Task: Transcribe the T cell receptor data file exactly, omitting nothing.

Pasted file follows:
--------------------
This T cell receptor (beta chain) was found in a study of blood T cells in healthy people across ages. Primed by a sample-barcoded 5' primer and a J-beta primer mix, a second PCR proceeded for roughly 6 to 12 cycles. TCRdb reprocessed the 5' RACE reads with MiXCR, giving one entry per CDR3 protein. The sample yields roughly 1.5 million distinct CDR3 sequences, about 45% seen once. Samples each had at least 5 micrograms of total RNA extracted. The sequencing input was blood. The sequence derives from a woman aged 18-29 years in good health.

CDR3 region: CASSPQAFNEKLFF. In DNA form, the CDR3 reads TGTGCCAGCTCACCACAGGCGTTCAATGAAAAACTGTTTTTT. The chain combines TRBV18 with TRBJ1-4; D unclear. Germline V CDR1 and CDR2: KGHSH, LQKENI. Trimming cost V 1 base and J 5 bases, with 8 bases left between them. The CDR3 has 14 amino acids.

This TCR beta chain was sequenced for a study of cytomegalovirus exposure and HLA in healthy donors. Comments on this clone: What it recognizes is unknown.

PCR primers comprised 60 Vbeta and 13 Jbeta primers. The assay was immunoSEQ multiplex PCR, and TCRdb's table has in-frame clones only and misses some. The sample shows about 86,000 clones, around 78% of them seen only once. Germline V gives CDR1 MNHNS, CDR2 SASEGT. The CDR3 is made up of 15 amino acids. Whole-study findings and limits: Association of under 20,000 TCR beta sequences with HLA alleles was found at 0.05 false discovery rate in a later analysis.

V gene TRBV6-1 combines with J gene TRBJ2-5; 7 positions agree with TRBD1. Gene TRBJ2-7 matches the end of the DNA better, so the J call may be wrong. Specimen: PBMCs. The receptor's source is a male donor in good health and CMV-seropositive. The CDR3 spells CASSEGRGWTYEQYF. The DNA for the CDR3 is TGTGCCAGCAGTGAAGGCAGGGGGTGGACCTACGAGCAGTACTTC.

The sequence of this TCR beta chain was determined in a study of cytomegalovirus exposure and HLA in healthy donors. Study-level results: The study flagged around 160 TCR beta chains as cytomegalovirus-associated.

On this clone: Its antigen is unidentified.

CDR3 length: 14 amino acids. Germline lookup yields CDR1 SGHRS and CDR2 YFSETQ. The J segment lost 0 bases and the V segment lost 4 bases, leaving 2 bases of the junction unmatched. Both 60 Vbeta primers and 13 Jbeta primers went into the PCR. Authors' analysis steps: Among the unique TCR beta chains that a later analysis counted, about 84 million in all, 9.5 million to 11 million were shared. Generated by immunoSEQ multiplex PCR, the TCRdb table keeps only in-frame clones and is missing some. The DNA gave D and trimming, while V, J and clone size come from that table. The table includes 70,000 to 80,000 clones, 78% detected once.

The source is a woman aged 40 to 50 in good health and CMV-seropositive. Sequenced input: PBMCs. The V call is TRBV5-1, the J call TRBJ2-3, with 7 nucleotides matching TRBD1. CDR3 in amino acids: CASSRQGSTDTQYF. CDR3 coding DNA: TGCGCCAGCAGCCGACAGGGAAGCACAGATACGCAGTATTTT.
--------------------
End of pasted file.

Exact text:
This T cell receptor (beta chain) was found in a study of blood T cells in healthy people across ages. Primed by a sample-barcoded 5' primer and a J-beta primer mix, a second PCR proceeded for roughly 6 to 12 cycles. TCRdb reprocessed the 5' RACE reads with MiXCR, giving one entry per CDR3 protein. The sample yields roughly 1.5 million distinct CDR3 sequences, about 45% seen once. Samples each had at least 5 micrograms of total RNA extracted. The sequencing input was blood. The sequence derives from a woman aged 18-29 years in good health.

CDR3 region: CASSPQAFNEKLFF. In DNA form, the CDR3 reads TGTGCCAGCTCACCACAGGCGTTCAATGAAAAACTGTTTTTT. The chain combines TRBV18 with TRBJ1-4; D unclear. Germline V CDR1 and CDR2: KGHSH, LQKENI. Trimming cost V 1 base and J 5 bases, with 8 bases left between them. The CDR3 has 14 amino acids.

This TCR beta chain was sequenced for a study of cytomegalovirus exposure and HLA in healthy donors. Comments on this clone: What it recognizes is unknown.

PCR primers comprised 60 Vbeta and 13 Jbeta primers. The assay was immunoSEQ multiplex PCR, and TCRdb's table has in-frame clones only and misses some. The sample shows about 86,000 clones, around 78% of them seen only once. Germline V gives CDR1 MNHNS, CDR2 SASEGT. The CDR3 is made up of 15 amino acids. Whole-study findings and limits: Association of under 20,000 TCR beta sequences with HLA alleles was found at 0.05 false discovery rate in a later analysis.

V gene TRBV6-1 combines with J gene TRBJ2-5; 7 positions agree with TRBD1. Gene TRBJ2-7 matches the end of the DNA better, so the J call may be wrong. Specimen: PBMCs. The receptor's source is a male donor in good health and CMV-seropositive. The CDR3 spells CASSEGRGWTYEQYF. The DNA for the CDR3 is TGTGCCAGCAGTGAAGGCAGGGGGTGGACCTACGAGCAGTACTTC.

The sequence of this TCR beta chain was determined in a study of cytomegalovirus exposure and HLA in healthy donors. Study-level results: The study flagged around 160 TCR beta chains as cytomegalovirus-associated.

On this clone: Its antigen is unidentified.

CDR3 length: 14 amino acids. Germline lookup yields CDR1 SGHRS and CDR2 YFSETQ. The J segment lost 0 bases and the V segment lost 4 bases, leaving 2 bases of the junction unmatched. Both 60 Vbeta primers and 13 Jbeta primers went into the PCR. Authors' analysis steps: Among the unique TCR beta chains that a later analysis counted, about 84 million in all, 9.5 million to 11 million were shared. Generated by immunoSEQ multiplex PCR, the TCRdb table keeps only in-frame clones and is missing some. The DNA gave D and trimming, while V, J and clone size come from that table. The table includes 70,000 to 80,000 clones, 78% detected once.

The source is a woman aged 40 to 50 in good health and CMV-seropositive. Sequenced input: PBMCs. The V call is TRBV5-1, the J call TRBJ2-3, with 7 nucleotides matching TRBD1. CDR3 in amino acids: CASSRQGSTDTQYF. CDR3 coding DNA: TGCGCCAGCAGCCGACAGGGAAGCACAGATACGCAGTATTTT.